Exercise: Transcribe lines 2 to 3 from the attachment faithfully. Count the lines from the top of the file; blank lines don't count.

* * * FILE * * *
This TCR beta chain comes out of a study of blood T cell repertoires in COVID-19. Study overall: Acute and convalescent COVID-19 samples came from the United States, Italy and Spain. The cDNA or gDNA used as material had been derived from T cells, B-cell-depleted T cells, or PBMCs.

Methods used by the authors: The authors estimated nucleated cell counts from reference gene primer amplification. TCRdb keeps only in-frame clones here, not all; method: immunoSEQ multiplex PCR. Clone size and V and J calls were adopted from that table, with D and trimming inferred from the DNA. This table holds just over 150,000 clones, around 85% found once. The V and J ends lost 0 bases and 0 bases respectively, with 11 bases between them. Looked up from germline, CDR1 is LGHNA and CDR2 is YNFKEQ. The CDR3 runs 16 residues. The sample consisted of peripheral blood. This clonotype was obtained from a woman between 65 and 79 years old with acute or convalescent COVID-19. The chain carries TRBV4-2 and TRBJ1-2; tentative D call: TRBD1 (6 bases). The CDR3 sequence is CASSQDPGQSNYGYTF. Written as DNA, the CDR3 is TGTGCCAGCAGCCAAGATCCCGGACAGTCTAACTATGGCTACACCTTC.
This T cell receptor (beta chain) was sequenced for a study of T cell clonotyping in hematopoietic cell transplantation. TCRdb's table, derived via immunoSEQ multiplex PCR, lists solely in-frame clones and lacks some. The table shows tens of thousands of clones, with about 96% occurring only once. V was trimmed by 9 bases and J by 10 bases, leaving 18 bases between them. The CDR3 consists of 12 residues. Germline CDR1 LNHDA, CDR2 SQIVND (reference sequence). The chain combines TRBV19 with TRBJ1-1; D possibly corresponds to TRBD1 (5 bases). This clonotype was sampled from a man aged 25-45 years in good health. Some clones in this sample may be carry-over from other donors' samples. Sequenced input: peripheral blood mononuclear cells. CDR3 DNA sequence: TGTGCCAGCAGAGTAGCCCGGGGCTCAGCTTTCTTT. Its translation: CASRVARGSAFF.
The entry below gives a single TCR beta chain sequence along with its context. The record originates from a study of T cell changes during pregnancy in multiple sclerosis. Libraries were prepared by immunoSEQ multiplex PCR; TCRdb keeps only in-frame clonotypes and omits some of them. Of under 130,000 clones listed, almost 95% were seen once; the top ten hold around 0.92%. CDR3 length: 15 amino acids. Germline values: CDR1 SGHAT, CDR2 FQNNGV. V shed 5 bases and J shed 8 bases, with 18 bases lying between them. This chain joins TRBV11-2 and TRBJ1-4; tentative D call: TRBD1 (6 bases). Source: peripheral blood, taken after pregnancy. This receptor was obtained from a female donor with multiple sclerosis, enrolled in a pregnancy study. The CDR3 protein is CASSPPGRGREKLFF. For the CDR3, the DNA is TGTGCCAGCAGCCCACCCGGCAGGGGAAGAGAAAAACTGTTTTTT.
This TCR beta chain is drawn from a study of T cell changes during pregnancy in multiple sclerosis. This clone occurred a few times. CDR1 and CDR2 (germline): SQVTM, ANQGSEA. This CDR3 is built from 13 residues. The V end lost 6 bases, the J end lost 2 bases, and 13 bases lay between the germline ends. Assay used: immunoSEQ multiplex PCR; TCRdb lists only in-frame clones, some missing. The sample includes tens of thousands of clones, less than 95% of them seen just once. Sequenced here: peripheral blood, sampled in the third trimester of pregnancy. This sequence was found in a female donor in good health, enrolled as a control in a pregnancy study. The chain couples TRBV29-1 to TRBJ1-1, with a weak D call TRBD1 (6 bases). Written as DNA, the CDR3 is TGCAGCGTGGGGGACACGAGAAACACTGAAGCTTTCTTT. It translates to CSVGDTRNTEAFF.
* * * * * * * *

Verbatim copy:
Methods used by the authors: The authors estimated nucleated cell counts from reference gene primer amplification. TCRdb keeps only in-frame clones here, not all; method: immunoSEQ multiplex PCR. Clone size and V and J calls were adopted from that table, with D and trimming inferred from the DNA. This table holds just over 150,000 clones, around 85% found once. The V and J ends lost 0 bases and 0 bases respectively, with 11 bases between them. Looked up from germline, CDR1 is LGHNA and CDR2 is YNFKEQ. The CDR3 runs 16 residues. The sample consisted of peripheral blood. This clonotype was obtained from a woman between 65 and 79 years old with acute or convalescent COVID-19. The chain carries TRBV4-2 and TRBJ1-2; tentative D call: TRBD1 (6 bases). The CDR3 sequence is CASSQDPGQSNYGYTF. Written as DNA, the CDR3 is TGTGCCAGCAGCCAAGATCCCGGACAGTCTAACTATGGCTACACCTTC.
This T cell receptor (beta chain) was sequenced for a study of T cell clonotyping in hematopoietic cell transplantation. TCRdb's table, derived via immunoSEQ multiplex PCR, lists solely in-frame clones and lacks some. The table shows tens of thousands of clones, with about 96% occurring only once. V was trimmed by 9 bases and J by 10 bases, leaving 18 bases between them. The CDR3 consists of 12 residues. Germline CDR1 LNHDA, CDR2 SQIVND (reference sequence). The chain combines TRBV19 with TRBJ1-1; D possibly corresponds to TRBD1 (5 bases). This clonotype was sampled from a man aged 25-45 years in good health. Some clones in this sample may be carry-over from other donors' samples. Sequenced input: peripheral blood mononuclear cells. CDR3 DNA sequence: TGTGCCAGCAGAGTAGCCCGGGGCTCAGCTTTCTTT. Its translation: CASRVARGSAFF.